International Journal of Wireless Information Networks

, Volume 14, Issue 1, pp 33–45

Availability Evaluation of Ground-to-Air Hybrid FSO/RF Links


  • Haiping Wu
    • Center for Information and Communications Technology Research, Electrical Engineering DepartmentThe Pennsylvania State University
    • Center for Information and Communications Technology Research, Electrical Engineering DepartmentThe Pennsylvania State University

DOI: 10.1007/s10776-006-0042-1

Cite this article as:
Wu, H. & Kavehrad, M. Int J Wireless Inf Networks (2007) 14: 33. doi:10.1007/s10776-006-0042-1


Recently, a hybrid architecture that utilizes the complementary nature of free-space optics (FSO) and radio frequency (RF) links with respect to their individual weather sensitivities was proposed to significantly increase availability for terrestrial broadband links. Based on this architecture, we developed a channel model integrating both the RF and FSO channels. Using the model and cloud distribution data obtained from the International Satellite Cloud Climatology Project, availability of an airborne hybrid FSO/RF link is evaluated. From the results, we conclude that if the FSO link alone is used, availability is greatly hampered by clouds due to attenuation and temporal dispersion. Contrarily, the RF signals are relatively immune to cloud influence, thus improving the hybrid link availability significantly. Furthermore, because of the significant temporal dispersion caused by multiple scattering of cloud particles, availability of FSO links can be improved by using frequency division schemes, though far from compensating for losses incurred by clouds.

Index Terms

availabilitydispersive channelmultiple scattering


Due to the increasing demand for broadband data communications, free space optical (FSO) links are gaining more attention for their high-bandwidth and inherent security over long distances. Recent advances in optical devices showed that such pointing communication links could even be used to interconnect very fast moving units such as airplanes [1].

However, FSO links are also well known for their susceptibility to adverse weather conditions such as cloud and fog, which pose a great challenge on link availability. For terrestrial FSO links, backup RF links have been proposed to ensure continuous availability during FSO downtimes such as when there is dense fog [1]. Because of the distinct weather sensitivities of RF waves and light waves, FSO links can also serve as a backup when RF links are severely attenuated, which typically happens when there is heavy rain. Due to the close resemblance of cloud and fog, the same method can be applied to ground-to-air FSO links to overcome communication interruptions caused by failure of FSO links. Though in this case, the complementary property of the two sub-links no longer holds due to the fact that rain and thick clouds often occur concurrently. However, a backup RF link still increases the overall system availability by enabling communications through clouds when no heavy rain is present.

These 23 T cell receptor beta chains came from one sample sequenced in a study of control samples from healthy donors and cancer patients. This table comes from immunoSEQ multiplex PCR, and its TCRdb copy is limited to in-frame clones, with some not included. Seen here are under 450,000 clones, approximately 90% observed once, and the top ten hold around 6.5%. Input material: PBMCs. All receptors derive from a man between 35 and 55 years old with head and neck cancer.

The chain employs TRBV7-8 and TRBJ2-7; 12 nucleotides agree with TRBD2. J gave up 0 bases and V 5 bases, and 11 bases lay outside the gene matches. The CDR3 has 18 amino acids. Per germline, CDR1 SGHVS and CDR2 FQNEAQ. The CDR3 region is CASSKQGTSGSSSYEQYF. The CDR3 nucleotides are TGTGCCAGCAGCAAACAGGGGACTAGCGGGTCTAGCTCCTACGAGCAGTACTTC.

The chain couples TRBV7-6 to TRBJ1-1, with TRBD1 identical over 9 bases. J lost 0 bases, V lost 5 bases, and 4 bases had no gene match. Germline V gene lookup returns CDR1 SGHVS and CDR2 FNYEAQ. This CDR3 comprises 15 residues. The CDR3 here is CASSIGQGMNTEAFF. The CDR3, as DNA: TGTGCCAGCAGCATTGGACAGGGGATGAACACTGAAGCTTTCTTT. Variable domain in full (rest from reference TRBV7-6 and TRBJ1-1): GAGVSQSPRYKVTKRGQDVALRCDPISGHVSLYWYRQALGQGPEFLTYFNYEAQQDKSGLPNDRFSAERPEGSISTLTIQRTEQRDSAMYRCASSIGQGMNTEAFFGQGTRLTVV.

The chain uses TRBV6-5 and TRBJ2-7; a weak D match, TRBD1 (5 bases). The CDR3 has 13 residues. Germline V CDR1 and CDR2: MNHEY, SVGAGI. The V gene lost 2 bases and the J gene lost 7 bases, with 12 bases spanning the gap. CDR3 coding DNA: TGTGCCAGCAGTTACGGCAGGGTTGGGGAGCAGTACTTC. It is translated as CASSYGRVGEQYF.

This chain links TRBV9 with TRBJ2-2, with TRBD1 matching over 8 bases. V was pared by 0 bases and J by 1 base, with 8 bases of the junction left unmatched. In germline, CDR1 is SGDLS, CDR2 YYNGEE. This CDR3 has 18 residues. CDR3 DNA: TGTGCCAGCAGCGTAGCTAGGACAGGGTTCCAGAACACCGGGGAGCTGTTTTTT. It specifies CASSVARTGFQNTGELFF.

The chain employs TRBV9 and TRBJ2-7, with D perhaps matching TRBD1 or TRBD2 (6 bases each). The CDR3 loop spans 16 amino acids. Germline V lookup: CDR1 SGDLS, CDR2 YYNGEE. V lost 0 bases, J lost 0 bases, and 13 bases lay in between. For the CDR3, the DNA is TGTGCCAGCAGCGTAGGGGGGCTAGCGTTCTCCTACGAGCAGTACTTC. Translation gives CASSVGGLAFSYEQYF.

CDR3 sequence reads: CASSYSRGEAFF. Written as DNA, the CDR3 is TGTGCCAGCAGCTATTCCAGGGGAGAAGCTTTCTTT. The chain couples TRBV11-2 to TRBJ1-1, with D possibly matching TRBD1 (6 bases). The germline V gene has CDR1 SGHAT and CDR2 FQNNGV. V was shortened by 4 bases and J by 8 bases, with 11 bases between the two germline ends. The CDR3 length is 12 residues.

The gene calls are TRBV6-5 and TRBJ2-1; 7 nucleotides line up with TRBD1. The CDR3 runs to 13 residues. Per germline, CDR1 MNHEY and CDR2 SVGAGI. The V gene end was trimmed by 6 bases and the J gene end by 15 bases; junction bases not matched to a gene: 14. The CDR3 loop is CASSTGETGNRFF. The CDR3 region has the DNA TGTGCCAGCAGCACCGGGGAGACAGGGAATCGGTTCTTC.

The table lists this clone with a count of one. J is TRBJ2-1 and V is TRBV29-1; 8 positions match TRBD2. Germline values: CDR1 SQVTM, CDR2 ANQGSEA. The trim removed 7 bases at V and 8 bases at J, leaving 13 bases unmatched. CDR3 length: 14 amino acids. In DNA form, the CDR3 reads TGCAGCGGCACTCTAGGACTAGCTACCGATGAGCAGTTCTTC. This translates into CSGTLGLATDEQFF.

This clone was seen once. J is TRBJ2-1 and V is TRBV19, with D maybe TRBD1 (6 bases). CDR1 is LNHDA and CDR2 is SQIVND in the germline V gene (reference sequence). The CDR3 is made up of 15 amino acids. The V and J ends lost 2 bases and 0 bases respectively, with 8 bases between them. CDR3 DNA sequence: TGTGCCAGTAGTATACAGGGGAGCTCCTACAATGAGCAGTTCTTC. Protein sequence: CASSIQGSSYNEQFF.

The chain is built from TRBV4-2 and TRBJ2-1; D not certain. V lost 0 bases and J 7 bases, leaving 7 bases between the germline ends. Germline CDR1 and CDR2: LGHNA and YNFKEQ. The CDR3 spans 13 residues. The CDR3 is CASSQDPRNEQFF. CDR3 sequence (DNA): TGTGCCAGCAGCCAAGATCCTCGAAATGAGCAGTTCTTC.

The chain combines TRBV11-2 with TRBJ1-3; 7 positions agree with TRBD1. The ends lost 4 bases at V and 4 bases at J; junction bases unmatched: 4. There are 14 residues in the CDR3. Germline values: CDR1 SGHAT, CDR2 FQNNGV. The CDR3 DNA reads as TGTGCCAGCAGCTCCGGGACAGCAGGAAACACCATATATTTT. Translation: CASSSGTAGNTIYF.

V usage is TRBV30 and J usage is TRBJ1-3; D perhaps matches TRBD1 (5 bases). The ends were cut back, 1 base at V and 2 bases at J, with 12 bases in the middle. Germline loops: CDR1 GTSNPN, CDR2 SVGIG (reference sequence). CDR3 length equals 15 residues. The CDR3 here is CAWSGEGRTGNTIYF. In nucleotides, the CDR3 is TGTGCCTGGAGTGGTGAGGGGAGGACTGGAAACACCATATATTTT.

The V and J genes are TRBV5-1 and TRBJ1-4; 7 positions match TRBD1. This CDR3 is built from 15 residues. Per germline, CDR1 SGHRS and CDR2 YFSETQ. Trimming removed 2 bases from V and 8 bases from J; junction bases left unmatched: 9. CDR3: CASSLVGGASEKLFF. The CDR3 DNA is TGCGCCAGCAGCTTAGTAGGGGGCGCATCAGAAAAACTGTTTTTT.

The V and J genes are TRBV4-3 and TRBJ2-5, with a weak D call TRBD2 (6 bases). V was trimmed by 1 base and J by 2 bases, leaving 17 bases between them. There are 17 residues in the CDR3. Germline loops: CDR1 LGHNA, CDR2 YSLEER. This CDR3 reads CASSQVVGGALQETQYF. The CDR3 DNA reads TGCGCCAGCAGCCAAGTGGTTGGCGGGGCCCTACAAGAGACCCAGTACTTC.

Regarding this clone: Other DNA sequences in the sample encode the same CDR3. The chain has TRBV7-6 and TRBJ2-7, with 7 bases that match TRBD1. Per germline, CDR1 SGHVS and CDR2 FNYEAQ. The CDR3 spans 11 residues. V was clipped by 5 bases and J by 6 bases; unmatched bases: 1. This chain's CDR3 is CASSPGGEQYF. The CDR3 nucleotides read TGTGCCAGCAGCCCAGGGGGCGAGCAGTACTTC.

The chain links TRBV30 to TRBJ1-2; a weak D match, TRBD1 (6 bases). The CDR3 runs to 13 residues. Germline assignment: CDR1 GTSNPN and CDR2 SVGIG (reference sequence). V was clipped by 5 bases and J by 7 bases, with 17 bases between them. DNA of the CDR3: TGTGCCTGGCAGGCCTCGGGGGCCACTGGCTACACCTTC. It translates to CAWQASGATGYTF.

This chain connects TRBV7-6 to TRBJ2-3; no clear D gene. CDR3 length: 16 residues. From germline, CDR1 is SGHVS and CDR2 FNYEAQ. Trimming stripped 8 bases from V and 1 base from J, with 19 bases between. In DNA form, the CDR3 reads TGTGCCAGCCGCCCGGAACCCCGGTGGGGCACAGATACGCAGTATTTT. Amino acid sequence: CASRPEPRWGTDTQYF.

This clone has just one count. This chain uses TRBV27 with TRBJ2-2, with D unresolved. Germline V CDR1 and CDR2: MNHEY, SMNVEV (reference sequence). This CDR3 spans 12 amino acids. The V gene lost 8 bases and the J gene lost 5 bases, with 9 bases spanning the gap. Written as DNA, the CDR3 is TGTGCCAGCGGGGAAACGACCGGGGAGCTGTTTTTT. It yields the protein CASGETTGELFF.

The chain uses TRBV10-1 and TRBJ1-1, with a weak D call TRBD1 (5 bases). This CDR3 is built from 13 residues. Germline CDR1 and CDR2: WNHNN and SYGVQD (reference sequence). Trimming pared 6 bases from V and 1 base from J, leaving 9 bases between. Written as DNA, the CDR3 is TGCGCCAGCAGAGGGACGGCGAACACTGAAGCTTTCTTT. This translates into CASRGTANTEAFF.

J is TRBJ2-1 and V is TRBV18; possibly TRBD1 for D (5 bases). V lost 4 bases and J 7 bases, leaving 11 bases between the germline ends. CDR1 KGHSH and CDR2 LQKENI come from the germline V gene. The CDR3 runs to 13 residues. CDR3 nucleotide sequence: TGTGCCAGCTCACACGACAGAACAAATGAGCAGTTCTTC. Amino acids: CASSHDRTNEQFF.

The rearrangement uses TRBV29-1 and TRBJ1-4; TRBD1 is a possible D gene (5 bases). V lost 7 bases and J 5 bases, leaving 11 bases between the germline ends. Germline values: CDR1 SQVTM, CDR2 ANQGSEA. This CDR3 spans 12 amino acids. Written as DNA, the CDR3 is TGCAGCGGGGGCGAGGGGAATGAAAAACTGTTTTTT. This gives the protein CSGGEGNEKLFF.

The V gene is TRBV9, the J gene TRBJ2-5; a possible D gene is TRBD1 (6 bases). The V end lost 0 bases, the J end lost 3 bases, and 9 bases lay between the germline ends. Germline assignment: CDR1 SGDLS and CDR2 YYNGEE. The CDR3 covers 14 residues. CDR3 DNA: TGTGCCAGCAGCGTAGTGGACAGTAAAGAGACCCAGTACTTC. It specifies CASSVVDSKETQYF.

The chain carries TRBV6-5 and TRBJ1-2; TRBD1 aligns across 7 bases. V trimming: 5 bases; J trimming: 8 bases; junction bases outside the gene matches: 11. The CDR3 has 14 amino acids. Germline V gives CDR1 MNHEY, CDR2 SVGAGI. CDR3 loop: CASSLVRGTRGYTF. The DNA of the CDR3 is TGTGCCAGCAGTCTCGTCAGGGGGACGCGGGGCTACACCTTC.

In order to quantitatively analyze availability of an airborne hybrid link, we utilize cloud data obtained from the International Satellite Cloud Climatology Project (ISCCP) database. Based on the cloud statistical information and the channel model we developed for this application, we evaluated availability of stand-alone RF and FSO links. Due to the temporal dispersion caused by thick clouds, capacity is used as the measure to indicate availability instead of attenuation. Availability of hybrid links is evaluated and compared to the stand-alone cases to demonstrate advantages.


We consider a hybrid wireless network shown in Figure 1. As illustrated in the figure, there are two types of links in this scenario: ground-to-air links, e.g. the link between ground station A and airplane C, and air-to-air links, e.g. the link between airplanes C and D. Typically, the airborne vehicles operate at an altitude of around 2000 m, while the density of airborne units is highly variable, depending on local weather conditions. If the ground stations are far apart, one or two more tiers of airborne vehicles may be present. Thus, communication packets can be relayed to the topmost tier (typically 10,000 m in altitude), and then transferred over long distance hops (200 km per hop), where no cloud blockage occurs. In this paper, we focus on the ground-to-air links, where each single link consists of two line-of-sight sub-links: an RF (15 GHz frequency) and an FSO (1550 nm wavelength) sub-link. Due to the fact that the two sub-links operate on very distinct frequencies, the overall channel can be modeled by combining channel models of the two subsystems. The RF channel model is based on an integrated set of three link attenuation models that estimate margin losses due to rain, cloud, and atmospheric (water vapor and oxygen) attenuation and multipath effects. The FSO channel model considers mainly attenuation and dispersion caused by cloud and rain. Due to the fact that the FSO link wavelength is 1550 nm, gaseous attenuation can be neglected.
Fig. 1.

The hybrid broadband communication scenario.

However, scintillation has to be taken into account as a fading factor for the FSO link.

The Optical Channel Model

Laser propagation through atmosphere is mainly affected by absorption and scattering. Absorption by atmospheric gases, due to its quantum nature, is frequency dependent, and can be described by the so-called “atmospheric windows”. The 1550 nm wavelength falls within the 1520–1600 nm window, making the absorption negligible. Particles in atmosphere also scatter incident beam of light in all directions. As the name implies, scattering only redistributes energy of the incident light rather than absorbing it. Different sizes of particles cause different types of scattering. Based on the size of particles, scattering can be divided into the following three regimes. Rayleigh scattering occurs when particle size is much smaller than wavelength, such as gas molecules. It is inversely proportional to the fourth power of wavelength, and therefore is negligible for wavelengths such as 1550 nm. Mie scattering applies to particles that have comparable size to wavelength, such as water droplets in cloud and fog. Non-selective scattering can be used for particle sizes much greater than wavelength, such as raindrops. Mie theory still can be used to evaluate attenuation.